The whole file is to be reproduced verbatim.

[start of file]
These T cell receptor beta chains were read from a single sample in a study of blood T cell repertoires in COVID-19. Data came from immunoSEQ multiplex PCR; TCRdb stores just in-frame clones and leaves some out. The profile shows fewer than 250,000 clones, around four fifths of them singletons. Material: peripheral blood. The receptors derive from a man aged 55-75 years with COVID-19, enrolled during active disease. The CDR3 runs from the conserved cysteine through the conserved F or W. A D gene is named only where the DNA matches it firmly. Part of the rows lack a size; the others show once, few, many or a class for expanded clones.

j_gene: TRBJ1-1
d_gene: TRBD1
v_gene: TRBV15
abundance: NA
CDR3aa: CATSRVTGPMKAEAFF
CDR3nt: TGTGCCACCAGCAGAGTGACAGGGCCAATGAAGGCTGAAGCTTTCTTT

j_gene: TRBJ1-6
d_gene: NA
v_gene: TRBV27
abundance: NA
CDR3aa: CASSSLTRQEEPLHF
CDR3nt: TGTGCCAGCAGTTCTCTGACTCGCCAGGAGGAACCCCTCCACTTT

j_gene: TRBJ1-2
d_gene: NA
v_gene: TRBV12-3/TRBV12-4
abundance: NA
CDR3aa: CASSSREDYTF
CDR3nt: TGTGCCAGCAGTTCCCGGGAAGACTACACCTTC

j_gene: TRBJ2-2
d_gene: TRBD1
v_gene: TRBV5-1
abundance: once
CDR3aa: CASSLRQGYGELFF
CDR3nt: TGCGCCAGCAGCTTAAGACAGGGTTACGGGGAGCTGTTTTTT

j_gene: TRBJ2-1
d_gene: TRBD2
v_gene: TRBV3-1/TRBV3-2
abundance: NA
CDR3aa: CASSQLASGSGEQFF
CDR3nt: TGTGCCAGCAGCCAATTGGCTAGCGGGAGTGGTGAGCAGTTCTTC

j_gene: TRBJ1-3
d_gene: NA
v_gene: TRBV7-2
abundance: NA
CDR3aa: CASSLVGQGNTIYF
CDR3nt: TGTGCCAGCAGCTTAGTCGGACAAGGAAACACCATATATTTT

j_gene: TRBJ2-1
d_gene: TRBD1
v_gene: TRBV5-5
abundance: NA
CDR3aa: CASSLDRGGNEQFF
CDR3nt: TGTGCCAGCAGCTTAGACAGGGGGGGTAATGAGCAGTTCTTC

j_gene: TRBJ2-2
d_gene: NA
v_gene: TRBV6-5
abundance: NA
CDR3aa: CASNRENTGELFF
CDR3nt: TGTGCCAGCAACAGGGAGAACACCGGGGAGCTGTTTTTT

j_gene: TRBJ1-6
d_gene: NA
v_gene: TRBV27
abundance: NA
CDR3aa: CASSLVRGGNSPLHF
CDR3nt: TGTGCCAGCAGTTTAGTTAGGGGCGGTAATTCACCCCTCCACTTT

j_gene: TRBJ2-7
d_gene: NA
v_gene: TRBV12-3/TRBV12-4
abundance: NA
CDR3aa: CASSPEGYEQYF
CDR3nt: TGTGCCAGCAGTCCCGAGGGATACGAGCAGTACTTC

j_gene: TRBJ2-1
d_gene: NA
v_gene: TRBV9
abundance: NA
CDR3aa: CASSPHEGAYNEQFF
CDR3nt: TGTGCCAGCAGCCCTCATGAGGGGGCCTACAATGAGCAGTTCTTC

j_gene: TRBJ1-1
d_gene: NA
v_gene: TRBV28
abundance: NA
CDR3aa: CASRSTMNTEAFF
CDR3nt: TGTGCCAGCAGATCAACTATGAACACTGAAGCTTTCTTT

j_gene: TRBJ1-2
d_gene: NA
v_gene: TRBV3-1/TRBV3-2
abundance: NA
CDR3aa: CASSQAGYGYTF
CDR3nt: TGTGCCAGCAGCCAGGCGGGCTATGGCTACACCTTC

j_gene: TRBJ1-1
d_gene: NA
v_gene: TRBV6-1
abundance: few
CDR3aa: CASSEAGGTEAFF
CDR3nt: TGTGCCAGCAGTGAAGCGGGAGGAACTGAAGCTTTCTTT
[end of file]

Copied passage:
These T cell receptor beta chains were read from a single sample in a study of blood T cell repertoires in COVID-19. Data came from immunoSEQ multiplex PCR; TCRdb stores just in-frame clones and leaves some out. The profile shows fewer than 250,000 clones, around four fifths of them singletons. Material: peripheral blood. The receptors derive from a man aged 55-75 years with COVID-19, enrolled during active disease. The CDR3 runs from the conserved cysteine through the conserved F or W. A D gene is named only where the DNA matches it firmly. Part of the rows lack a size; the others show once, few, many or a class for expanded clones.

j_gene: TRBJ1-1
d_gene: TRBD1
v_gene: TRBV15
abundance: NA
CDR3aa: CATSRVTGPMKAEAFF
CDR3nt: TGTGCCACCAGCAGAGTGACAGGGCCAATGAAGGCTGAAGCTTTCTTT

j_gene: TRBJ1-6
d_gene: NA
v_gene: TRBV27
abundance: NA
CDR3aa: CASSSLTRQEEPLHF
CDR3nt: TGTGCCAGCAGTTCTCTGACTCGCCAGGAGGAACCCCTCCACTTT

j_gene: TRBJ1-2
d_gene: NA
v_gene: TRBV12-3/TRBV12-4
abundance: NA
CDR3aa: CASSSREDYTF
CDR3nt: TGTGCCAGCAGTTCCCGGGAAGACTACACCTTC

j_gene: TRBJ2-2
d_gene: TRBD1
v_gene: TRBV5-1
abundance: once
CDR3aa: CASSLRQGYGELFF
CDR3nt: TGCGCCAGCAGCTTAAGACAGGGTTACGGGGAGCTGTTTTTT

j_gene: TRBJ2-1
d_gene: TRBD2
v_gene: TRBV3-1/TRBV3-2
abundance: NA
CDR3aa: CASSQLASGSGEQFF
CDR3nt: TGTGCCAGCAGCCAATTGGCTAGCGGGAGTGGTGAGCAGTTCTTC

j_gene: TRBJ1-3
d_gene: NA
v_gene: TRBV7-2
abundance: NA
CDR3aa: CASSLVGQGNTIYF
CDR3nt: TGTGCCAGCAGCTTAGTCGGACAAGGAAACACCATATATTTT

j_gene: TRBJ2-1
d_gene: TRBD1
v_gene: TRBV5-5
abundance: NA
CDR3aa: CASSLDRGGNEQFF
CDR3nt: TGTGCCAGCAGCTTAGACAGGGGGGGTAATGAGCAGTTCTTC

j_gene: TRBJ2-2
d_gene: NA
v_gene: TRBV6-5
abundance: NA
CDR3aa: CASNRENTGELFF
CDR3nt: TGTGCCAGCAACAGGGAGAACACCGGGGAGCTGTTTTTT

j_gene: TRBJ1-6
d_gene: NA
v_gene: TRBV27
abundance: NA
CDR3aa: CASSLVRGGNSPLHF
CDR3nt: TGTGCCAGCAGTTTAGTTAGGGGCGGTAATTCACCCCTCCACTTT

j_gene: TRBJ2-7
d_gene: NA
v_gene: TRBV12-3/TRBV12-4
abundance: NA
CDR3aa: CASSPEGYEQYF
CDR3nt: TGTGCCAGCAGTCCCGAGGGATACGAGCAGTACTTC

j_gene: TRBJ2-1
d_gene: NA
v_gene: TRBV9
abundance: NA
CDR3aa: CASSPHEGAYNEQFF
CDR3nt: TGTGCCAGCAGCCCTCATGAGGGGGCCTACAATGAGCAGTTCTTC

j_gene: TRBJ1-1
d_gene: NA
v_gene: TRBV28
abundance: NA
CDR3aa: CASRSTMNTEAFF
CDR3nt: TGTGCCAGCAGATCAACTATGAACACTGAAGCTTTCTTT

j_gene: TRBJ1-2
d_gene: NA
v_gene: TRBV3-1/TRBV3-2
abundance: NA
CDR3aa: CASSQAGYGYTF
CDR3nt: TGTGCCAGCAGCCAGGCGGGCTATGGCTACACCTTC

j_gene: TRBJ1-1
d_gene: NA
v_gene: TRBV6-1
abundance: few
CDR3aa: CASSEAGGTEAFF
CDR3nt: TGTGCCAGCAGTGAAGCGGGAGGAACTGAAGCTTTCTTT